This shift in institutional culture would put additional stress on professional development support structures at UNOmaha, like the Faculty Development Center, to help in this workload redirection effort. The Faculty Development Center currently engages in a number of activities, including Teaching Circles, workshops and seminars, Service Learning Academy, and UCAT, which help improve the effectiveness of UNOmaha faculty.
A few alternatives to help with the additional teaching load were discussed by the committee and the Faculty Senate, including the return of university administrators to the classroom on a part time basis, and asking tenured faculty teaching more classes to give non-tenured faculty time for research. Both of these suggestions, of course, would require decisions on the academic department level.
A three-month delay, would shift the implementation of the contract into the next annual budget. Most faculty salaries are based on 9-month contracts. If they are delayed by three months the savings should be about .33 of the total AAUP salary agreement, during the 2002 (?) Academic year (through June 1, 03). Many details are ignored here, but this suggests the magnitude short run savings.
Advantages to the University:
(1) The advantage to the university is a short-term, but curcial advantage: It has the effect of spreading the immediate budget shortage over parts of two fiscal years. Such an action would ease the immediate cash-flow problem, and, in turn, permits longer range planning for other reductions, including vacancies from future lines.
Advantages to the Faculty:
Implementation of payment of the raises could be extended in diverse ways, through negations between the AAUP and the University.
If reductions in summer course offerings result from this financial difficulty, the university might permit some fraction of the faculty to serve 2 or 3 semesters, including summer sessions, for their regular annual salaries. Administration of such a policy would have to be worked out. For example, each department might allocate 20 percent of its faculty to such appointments.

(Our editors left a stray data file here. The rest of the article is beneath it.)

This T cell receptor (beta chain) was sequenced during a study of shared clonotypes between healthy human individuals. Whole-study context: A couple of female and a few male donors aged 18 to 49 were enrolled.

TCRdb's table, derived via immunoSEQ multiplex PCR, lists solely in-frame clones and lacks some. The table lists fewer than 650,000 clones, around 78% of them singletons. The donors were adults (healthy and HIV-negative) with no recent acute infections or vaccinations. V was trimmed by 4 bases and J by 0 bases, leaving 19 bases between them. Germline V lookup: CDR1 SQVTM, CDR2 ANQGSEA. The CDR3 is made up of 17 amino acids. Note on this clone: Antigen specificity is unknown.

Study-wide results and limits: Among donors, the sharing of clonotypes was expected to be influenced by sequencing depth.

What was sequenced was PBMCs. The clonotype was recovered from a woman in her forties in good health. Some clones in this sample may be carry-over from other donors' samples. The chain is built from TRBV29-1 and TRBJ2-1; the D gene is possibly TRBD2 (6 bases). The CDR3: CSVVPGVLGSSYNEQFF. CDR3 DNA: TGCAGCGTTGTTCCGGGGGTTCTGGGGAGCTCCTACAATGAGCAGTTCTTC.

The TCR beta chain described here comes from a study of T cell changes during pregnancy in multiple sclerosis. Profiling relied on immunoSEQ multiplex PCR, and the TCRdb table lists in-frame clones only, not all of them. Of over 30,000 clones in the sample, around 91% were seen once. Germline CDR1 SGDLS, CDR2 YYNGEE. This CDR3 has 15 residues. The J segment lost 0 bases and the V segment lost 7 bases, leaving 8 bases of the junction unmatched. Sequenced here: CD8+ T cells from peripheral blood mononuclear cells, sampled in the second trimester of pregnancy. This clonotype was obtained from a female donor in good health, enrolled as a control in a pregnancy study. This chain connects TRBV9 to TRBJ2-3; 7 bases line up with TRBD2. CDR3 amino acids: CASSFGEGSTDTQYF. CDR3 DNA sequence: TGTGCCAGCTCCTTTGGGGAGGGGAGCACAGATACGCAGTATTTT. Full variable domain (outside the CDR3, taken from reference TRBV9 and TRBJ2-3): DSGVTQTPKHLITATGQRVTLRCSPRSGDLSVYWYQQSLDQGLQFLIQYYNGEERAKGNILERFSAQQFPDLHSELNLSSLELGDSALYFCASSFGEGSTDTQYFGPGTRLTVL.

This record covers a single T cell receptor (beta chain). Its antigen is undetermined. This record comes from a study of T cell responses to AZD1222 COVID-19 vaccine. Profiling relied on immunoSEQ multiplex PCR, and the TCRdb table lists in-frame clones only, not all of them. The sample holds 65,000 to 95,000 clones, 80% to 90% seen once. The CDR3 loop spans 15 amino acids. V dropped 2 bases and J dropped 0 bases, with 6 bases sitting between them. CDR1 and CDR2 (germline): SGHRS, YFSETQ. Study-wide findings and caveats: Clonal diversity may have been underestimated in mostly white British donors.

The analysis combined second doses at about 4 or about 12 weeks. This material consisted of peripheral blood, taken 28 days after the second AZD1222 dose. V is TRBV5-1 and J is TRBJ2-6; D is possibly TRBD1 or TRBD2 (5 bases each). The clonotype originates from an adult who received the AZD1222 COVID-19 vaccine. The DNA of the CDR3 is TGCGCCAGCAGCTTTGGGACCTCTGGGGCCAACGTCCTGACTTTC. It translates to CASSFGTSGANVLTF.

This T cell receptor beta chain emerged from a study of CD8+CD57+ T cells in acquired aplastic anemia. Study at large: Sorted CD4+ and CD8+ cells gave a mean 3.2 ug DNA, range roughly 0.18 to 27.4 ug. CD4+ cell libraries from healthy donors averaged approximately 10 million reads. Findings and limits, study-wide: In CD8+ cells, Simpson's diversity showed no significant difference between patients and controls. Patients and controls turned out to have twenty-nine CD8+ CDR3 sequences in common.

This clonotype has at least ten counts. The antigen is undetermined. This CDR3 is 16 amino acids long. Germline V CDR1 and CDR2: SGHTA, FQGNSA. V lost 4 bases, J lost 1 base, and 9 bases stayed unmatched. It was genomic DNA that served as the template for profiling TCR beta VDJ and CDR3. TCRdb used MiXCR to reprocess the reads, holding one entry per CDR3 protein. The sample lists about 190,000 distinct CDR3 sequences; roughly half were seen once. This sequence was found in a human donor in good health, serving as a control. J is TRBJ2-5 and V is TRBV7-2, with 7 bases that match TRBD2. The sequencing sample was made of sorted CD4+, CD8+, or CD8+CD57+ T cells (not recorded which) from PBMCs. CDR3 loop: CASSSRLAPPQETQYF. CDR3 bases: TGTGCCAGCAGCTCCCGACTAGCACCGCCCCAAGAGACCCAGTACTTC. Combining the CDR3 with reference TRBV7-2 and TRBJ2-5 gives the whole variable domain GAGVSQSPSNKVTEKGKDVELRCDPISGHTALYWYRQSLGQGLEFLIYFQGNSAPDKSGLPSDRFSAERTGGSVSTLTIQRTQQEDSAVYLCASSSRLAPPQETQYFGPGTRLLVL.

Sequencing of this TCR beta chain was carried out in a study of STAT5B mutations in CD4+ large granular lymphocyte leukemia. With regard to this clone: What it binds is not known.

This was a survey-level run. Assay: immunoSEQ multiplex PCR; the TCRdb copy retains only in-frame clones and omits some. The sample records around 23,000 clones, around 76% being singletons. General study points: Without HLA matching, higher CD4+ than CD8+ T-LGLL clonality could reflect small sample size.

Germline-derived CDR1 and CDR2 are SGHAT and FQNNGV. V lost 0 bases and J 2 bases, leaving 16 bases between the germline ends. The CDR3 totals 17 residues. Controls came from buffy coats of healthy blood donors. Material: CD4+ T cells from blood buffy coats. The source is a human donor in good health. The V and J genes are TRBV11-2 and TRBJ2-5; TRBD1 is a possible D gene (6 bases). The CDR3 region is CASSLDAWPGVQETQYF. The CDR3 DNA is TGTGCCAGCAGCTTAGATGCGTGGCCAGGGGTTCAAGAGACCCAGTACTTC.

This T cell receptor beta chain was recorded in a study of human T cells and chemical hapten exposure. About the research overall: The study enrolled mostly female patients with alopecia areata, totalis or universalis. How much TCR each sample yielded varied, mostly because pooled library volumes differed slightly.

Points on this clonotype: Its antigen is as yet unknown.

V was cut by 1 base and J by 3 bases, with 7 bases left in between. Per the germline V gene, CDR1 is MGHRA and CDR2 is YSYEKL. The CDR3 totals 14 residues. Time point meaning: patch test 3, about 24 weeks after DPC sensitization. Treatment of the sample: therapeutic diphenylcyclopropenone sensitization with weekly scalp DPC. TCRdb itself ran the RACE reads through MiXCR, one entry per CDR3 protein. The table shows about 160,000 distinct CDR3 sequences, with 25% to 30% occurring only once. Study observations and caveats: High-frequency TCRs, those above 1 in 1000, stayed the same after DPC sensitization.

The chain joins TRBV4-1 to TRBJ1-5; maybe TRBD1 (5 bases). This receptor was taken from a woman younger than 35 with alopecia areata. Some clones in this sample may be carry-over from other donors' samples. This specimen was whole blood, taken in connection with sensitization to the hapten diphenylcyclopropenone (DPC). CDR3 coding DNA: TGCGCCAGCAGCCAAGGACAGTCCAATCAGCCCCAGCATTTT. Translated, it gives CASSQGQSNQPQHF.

The advantages are these:
One could ease summer budget difficulties by limiting stipends to $4,000 or 5% of the faculty members's salary, whichever is less. Discussion of the problems of this proposal included the incentive to younger faculty to teach summer sessions, the real loss of income by faculty members who rely on summer teaching to improve their salaries.
This would be a longer-term possibility. Faculty members who are 55 (pick an age) or over might consider a variety of delayed compensation arrangements. For example: such persons might consider forgoing immediate payment of salary increases or even a fraction of salary payments, if these sacrifices were paid into an interest bearing account or instrument, that would provide a lump sum payment or phased payment options at a given term.
The disadvantage to the faculty member is obvious: forgone income.
The advantage is less obvious but attractive: with a lump sum payment, for example, the faculty member would retire a year or two earlier. It is a kind of self-funded "sabbatical" program.
The advantage to the university: Senior faculty members' salaries would then be flat for the period of the agreement, thus limiting the labor price for faculty services.
Such a program would have to be financed by earmarked funds from some specific source. The agreement would have to be negotiated with AAUP. We have provided an example in the form of earmarked tuition increases. This should not be interpreted as the only revenue source; it is an illustration.
As tuition increases come on line, some fraction of them might be earmarked to fund or contribute to a phased retirement program. Part of the revenue would go to general expenditures. This would be a means of helping to rationalize salary increases over a defined term: 3 years, 5 years or 7 years whatever. Other sources of earmarked funds, might be a fraction of the state aided budget, a fraction of salary increases negotiated by AAUP, a fraction of overhead from the research/contract budget.
Such a program would have only long range, four to six year, advantages. It could help to level faculty salaries by "averaging" them over time. The university would commit funds early on, with faculty cooperation. It would reap a substantial revenue benefit at the time of full retirement.
While more immediate faculty savings can be realized by simply cutting programs and faculty members, a mechanism developed along these lines, including phased reductions in faculty loads might contribute to a more gradual flattening of salary costs over a five or six year period of time.
Finally, several members of the committee thought requiring personnel with administrative appointments to teach one course per year would help to rationalize course offerings.
BE IT RESOLVED, that the following name go forward as three-year appointment from 08/01/02 through 07/31/05, to the University Committee on Technology Resources & Services:
Leah Pietron (reappointed)
AND BE IT RESOLVED, that the following name go forward to replace Marchel Cuppett Austin, who has left the university and whose term runs 08/01/01 through 07/31/004, to the University Committee on Technology Resources & Services: